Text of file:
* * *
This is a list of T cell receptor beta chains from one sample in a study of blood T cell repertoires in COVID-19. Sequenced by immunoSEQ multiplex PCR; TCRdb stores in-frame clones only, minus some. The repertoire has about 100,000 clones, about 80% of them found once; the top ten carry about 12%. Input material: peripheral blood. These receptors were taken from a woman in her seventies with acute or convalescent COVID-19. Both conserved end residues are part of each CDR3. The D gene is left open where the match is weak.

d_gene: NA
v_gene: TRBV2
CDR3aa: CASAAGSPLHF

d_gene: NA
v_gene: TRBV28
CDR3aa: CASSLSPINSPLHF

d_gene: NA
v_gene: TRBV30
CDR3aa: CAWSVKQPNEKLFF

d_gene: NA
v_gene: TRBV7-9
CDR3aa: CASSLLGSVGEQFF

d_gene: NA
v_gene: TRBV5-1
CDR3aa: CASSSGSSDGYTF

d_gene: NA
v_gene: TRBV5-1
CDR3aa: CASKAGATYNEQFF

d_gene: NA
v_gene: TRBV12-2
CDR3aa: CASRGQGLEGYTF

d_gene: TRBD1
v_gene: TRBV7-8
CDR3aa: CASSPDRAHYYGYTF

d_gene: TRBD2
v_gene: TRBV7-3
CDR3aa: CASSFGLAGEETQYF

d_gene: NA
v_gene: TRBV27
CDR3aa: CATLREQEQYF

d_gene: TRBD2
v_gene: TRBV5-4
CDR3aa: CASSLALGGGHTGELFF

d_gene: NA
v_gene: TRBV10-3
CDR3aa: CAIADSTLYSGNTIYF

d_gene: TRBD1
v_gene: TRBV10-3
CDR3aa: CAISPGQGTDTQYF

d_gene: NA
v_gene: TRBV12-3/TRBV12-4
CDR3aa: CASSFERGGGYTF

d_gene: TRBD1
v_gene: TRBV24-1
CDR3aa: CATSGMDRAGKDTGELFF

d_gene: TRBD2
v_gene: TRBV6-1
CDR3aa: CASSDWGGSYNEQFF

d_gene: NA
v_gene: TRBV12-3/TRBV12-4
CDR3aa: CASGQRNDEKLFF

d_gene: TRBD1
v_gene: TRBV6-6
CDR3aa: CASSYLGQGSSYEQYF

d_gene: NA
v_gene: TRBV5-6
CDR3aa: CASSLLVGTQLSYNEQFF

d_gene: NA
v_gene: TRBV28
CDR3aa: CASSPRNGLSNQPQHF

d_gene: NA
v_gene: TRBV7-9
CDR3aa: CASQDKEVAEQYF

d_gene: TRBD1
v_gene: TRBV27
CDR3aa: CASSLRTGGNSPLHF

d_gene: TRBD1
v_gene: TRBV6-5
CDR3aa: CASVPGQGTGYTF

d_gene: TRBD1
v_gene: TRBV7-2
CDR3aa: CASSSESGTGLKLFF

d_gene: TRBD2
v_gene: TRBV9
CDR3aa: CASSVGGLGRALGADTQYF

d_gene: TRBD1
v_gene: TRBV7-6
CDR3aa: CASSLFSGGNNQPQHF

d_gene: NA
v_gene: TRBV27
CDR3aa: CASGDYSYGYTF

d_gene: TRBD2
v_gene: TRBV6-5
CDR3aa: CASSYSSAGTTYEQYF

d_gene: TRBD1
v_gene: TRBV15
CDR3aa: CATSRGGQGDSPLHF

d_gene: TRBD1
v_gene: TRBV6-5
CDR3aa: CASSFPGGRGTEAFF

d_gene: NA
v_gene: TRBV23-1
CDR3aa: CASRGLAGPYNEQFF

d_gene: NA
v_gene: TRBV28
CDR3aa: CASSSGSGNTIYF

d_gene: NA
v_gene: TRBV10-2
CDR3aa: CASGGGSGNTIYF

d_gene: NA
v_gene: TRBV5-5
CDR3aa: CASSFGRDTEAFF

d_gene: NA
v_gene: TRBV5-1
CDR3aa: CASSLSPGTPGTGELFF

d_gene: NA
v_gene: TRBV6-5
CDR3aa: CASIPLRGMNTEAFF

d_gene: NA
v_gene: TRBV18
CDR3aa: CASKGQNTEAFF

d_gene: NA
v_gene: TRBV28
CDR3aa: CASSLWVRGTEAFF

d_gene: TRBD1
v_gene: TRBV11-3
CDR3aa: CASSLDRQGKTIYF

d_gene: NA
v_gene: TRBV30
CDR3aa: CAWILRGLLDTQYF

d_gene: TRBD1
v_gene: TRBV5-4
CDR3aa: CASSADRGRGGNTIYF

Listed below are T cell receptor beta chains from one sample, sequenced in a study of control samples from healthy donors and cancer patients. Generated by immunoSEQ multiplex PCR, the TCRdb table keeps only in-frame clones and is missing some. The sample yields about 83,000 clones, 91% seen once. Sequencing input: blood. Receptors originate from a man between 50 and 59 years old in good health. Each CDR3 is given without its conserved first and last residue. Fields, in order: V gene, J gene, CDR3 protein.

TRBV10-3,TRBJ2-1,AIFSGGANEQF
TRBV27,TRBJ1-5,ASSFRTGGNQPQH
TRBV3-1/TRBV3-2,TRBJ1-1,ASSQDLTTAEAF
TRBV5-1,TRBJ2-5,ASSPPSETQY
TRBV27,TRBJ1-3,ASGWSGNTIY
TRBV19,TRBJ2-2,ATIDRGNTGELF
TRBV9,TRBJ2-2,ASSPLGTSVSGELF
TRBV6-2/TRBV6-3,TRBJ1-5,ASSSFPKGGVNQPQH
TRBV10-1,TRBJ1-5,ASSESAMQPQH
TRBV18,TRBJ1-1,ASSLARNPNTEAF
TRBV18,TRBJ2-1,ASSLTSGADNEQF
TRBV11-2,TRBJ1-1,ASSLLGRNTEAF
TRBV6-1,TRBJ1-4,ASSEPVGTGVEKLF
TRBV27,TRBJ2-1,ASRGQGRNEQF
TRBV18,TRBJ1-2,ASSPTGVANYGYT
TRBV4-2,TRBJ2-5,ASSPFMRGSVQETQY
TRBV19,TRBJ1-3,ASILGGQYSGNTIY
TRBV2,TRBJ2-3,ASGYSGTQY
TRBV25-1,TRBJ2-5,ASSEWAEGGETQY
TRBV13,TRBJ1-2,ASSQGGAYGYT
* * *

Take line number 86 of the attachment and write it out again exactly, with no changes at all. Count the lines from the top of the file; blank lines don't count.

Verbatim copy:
d_gene: TRBD1